I can assure you it's all very sanitary and nothing gross has gone into it, but since actual human hair keratin is the only thing biologically identical, it stands to reason that it's the very best thing you can put onto your hair to repair damage.

    There are many products out there which are high quality (and expensive) which use expensive ingredients to obtain wonderful results but to me the proof was always that whenever I did a lot of work at the hair washing station in the salon, my nails (which never grew at all on their own) became strong and long within a week. The reason is that nails are made of the same protein that hair cuticle is made from.

    So, in summary, it is made from real Keratin from human hair. No one is hurt, but people with long hair don't have to contemplate chopping it off if it becomes damaged..... and no, I don't work for Joico. I'm long since retired from hairdressing, but I'm still a faithful joico customer simply because I haven't found anyone who uses this technology.

  • November 1, 2009

    by Jaye

    I remember when Joico was only available through salons and I agree that it is a very high quality product. I think some professional lines are testing a wider retail market through drugstores because they feel the competition from Internet sales and an ever-widening selection of brands. I've been surprised at some of the "luxe" brands I've seen in drugstores even though it may be a very small representation of the entire line because of limited shelf space. Though salon owners might not like this strategy because it puts a dent in their sales, I think it's a good thing to make these higher quality products more available and the big chain drugstores are trying to get some higher-end exclusives to make them more competitive. Besides, there are a zillion other brands salons can opt for if they want a more exclusive label - salon owners just have to keep up. I really don't think CVS or Walgreens or Rite Aid would buy from diverters for a number of business reasons, the most obvious being that they have to stock inventory and plan purchasing projections which a diverter cannot guarantee.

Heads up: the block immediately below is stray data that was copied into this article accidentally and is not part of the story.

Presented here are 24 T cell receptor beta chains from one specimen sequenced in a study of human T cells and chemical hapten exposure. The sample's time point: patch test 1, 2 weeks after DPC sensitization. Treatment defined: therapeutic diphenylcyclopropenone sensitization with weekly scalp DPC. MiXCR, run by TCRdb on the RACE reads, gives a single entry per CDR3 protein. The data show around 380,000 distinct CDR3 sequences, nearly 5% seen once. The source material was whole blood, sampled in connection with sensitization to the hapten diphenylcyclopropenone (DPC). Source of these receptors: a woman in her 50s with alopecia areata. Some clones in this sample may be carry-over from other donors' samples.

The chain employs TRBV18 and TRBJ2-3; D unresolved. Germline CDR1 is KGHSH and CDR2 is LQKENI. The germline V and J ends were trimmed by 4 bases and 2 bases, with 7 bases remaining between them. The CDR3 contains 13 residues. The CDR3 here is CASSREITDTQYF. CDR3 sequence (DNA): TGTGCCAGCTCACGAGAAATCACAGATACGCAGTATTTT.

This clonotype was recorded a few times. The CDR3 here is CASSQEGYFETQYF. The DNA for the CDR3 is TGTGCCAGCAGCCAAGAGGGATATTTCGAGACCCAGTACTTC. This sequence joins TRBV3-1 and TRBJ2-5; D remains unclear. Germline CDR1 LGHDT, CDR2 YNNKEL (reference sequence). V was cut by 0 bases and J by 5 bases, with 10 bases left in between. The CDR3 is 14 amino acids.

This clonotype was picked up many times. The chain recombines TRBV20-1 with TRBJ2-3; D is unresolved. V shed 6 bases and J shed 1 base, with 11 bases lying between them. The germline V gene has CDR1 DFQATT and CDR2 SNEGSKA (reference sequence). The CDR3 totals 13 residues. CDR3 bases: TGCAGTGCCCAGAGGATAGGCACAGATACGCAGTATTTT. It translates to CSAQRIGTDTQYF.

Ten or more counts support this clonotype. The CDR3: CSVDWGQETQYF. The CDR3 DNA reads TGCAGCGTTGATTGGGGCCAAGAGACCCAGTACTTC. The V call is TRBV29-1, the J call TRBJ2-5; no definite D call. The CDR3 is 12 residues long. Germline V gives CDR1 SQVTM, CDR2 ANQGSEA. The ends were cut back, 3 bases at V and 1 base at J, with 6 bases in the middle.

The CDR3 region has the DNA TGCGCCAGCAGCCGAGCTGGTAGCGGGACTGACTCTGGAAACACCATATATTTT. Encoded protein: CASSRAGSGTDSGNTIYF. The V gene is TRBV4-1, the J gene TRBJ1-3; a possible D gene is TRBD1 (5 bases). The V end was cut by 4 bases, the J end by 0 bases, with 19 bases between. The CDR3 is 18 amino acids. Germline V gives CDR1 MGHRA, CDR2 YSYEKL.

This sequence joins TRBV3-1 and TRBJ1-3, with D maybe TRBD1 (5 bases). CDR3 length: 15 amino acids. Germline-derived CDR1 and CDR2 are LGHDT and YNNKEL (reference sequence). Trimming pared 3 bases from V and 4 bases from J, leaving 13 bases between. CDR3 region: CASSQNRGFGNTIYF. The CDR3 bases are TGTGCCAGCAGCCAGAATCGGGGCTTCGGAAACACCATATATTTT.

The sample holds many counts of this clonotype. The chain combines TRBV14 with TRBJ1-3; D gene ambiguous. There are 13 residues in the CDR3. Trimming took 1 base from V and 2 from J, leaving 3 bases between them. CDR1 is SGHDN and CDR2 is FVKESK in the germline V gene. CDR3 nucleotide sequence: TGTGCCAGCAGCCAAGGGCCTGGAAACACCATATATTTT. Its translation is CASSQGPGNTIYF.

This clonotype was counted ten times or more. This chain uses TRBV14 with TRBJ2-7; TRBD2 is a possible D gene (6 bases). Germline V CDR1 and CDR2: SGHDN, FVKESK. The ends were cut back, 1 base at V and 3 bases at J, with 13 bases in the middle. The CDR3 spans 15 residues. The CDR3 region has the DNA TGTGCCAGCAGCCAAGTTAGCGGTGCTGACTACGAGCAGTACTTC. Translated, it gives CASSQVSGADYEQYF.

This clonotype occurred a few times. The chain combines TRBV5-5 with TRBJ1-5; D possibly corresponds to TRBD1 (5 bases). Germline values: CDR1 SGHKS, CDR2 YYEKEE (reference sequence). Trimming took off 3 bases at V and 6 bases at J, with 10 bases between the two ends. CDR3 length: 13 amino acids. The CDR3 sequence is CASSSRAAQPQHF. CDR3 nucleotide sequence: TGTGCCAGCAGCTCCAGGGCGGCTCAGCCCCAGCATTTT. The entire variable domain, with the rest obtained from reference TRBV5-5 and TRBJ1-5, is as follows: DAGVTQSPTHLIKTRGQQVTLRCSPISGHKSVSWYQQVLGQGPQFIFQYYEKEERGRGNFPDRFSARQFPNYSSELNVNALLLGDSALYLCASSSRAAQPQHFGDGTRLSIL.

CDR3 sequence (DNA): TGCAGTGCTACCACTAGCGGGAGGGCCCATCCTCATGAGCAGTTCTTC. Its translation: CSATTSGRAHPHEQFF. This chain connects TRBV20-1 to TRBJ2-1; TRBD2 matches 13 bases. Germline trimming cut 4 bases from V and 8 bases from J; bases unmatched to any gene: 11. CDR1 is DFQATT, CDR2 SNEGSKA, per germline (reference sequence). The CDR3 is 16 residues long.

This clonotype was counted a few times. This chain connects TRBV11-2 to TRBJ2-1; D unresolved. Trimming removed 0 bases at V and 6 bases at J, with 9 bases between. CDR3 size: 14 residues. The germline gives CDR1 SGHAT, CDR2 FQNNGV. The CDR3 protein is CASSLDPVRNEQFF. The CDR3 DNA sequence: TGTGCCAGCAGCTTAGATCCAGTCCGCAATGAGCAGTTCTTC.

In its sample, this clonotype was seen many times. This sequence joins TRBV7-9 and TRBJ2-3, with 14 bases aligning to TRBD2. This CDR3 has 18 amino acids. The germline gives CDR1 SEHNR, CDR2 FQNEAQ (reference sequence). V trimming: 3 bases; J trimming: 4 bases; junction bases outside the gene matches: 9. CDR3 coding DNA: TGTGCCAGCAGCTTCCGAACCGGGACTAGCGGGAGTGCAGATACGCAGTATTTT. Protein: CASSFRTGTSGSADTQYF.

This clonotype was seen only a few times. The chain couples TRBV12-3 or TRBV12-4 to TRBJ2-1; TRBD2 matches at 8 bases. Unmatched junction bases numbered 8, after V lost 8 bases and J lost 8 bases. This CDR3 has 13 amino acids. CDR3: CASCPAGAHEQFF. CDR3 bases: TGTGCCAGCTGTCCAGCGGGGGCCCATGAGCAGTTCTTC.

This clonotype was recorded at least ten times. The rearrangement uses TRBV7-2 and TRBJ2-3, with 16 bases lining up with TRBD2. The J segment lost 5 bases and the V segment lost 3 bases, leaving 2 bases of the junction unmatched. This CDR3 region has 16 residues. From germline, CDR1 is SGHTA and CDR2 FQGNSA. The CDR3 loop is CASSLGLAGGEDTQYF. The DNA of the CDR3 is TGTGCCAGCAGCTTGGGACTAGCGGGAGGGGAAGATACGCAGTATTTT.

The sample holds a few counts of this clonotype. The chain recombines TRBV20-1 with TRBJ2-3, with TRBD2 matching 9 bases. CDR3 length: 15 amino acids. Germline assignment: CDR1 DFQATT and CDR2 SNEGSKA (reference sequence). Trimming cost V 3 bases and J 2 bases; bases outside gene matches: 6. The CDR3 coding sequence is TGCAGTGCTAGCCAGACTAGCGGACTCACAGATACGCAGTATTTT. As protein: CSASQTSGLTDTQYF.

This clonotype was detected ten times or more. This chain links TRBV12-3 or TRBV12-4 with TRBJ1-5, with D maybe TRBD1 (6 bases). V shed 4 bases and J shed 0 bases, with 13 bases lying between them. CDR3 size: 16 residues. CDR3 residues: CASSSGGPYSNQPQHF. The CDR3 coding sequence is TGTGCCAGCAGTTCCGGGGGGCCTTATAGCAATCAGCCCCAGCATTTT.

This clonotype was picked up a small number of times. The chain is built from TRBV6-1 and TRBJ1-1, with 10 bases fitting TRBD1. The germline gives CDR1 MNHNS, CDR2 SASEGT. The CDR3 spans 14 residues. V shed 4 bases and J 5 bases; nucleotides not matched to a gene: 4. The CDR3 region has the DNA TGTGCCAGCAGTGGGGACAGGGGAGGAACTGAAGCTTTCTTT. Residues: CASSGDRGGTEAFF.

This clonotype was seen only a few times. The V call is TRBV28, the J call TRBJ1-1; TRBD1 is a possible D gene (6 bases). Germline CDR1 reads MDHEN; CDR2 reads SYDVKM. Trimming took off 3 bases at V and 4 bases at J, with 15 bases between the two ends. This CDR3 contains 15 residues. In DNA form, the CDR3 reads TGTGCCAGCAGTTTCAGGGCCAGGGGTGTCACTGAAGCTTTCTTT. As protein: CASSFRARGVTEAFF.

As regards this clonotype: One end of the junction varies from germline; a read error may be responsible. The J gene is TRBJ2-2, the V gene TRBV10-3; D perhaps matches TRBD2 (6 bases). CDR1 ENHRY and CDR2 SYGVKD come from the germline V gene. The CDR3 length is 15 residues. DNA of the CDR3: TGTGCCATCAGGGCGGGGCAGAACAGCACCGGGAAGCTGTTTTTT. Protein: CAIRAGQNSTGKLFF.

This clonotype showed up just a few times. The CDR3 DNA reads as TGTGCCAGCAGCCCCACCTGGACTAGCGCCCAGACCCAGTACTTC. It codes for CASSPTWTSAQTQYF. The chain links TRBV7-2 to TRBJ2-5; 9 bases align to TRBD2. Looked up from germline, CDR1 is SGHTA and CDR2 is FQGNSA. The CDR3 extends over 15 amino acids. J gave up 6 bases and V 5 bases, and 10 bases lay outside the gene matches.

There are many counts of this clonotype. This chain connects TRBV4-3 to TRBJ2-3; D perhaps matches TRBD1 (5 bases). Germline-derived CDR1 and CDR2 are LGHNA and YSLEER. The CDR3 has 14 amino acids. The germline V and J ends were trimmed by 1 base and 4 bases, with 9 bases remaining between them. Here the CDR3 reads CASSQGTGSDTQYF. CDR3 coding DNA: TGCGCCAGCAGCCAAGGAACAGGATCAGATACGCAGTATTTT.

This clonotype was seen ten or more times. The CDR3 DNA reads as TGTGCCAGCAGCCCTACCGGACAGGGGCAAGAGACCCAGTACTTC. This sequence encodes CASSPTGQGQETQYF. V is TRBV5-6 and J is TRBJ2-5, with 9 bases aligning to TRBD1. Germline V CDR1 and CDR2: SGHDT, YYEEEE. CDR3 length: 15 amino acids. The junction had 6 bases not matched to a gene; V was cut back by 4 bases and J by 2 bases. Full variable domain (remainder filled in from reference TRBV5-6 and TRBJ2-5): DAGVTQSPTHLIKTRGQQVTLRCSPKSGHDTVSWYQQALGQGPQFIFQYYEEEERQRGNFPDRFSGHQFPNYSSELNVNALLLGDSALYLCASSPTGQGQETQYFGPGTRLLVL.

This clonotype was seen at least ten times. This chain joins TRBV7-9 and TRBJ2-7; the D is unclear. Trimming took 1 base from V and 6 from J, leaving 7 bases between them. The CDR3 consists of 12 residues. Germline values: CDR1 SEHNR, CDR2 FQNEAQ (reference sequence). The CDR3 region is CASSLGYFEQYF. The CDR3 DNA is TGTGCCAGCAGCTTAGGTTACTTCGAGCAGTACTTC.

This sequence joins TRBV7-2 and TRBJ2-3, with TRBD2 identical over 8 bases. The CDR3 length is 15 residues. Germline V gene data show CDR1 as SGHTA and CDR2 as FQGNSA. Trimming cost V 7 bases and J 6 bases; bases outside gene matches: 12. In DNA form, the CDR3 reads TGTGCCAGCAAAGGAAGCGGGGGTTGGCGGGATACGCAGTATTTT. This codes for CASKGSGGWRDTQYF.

• October 31, 2009

    by Diane

    As a professional stylist, I feel the need to clarify something. Joico is NOT a drugstore brand at all whatsoever. It is a professional line which is SUPPOSED to be sold by professionals in salons only. When you see these products for sale in a drugstore or at the local grocery store, it is called diversion. Most often these products are actually expired, and sometimes even counterfeit. For more information on diversion, check out Joico's website. I will agree that it is a top notch product line that consistently provides superior results!

  • October 31, 2009

    by Susan

    Twenty plus years ago, Joico was supplying top-shelf hair products to the style-conscious masses. Its reconstructor, K-PAK, was the only thing other than a haircut that could salvage hair decimated by perms and tints (think the 80s). Joico's greatest weapon in its ingredients arsenal was Hydrolyzed Human Hair Keratin(HHHK). Treating damaged hair with HHHK could often mean salvaging hair length rather than cutting it off, which was usually the only other option available.

    Today, Joico might be a drugstore brand, but no other highly-touted hair product can replace K-PAK for rebuilding hair.

    I still alternate K-PAK with other newer, therefore supposedly better, products. No other product has taken its place. Drugstore merchandise or not, Joico still rocks!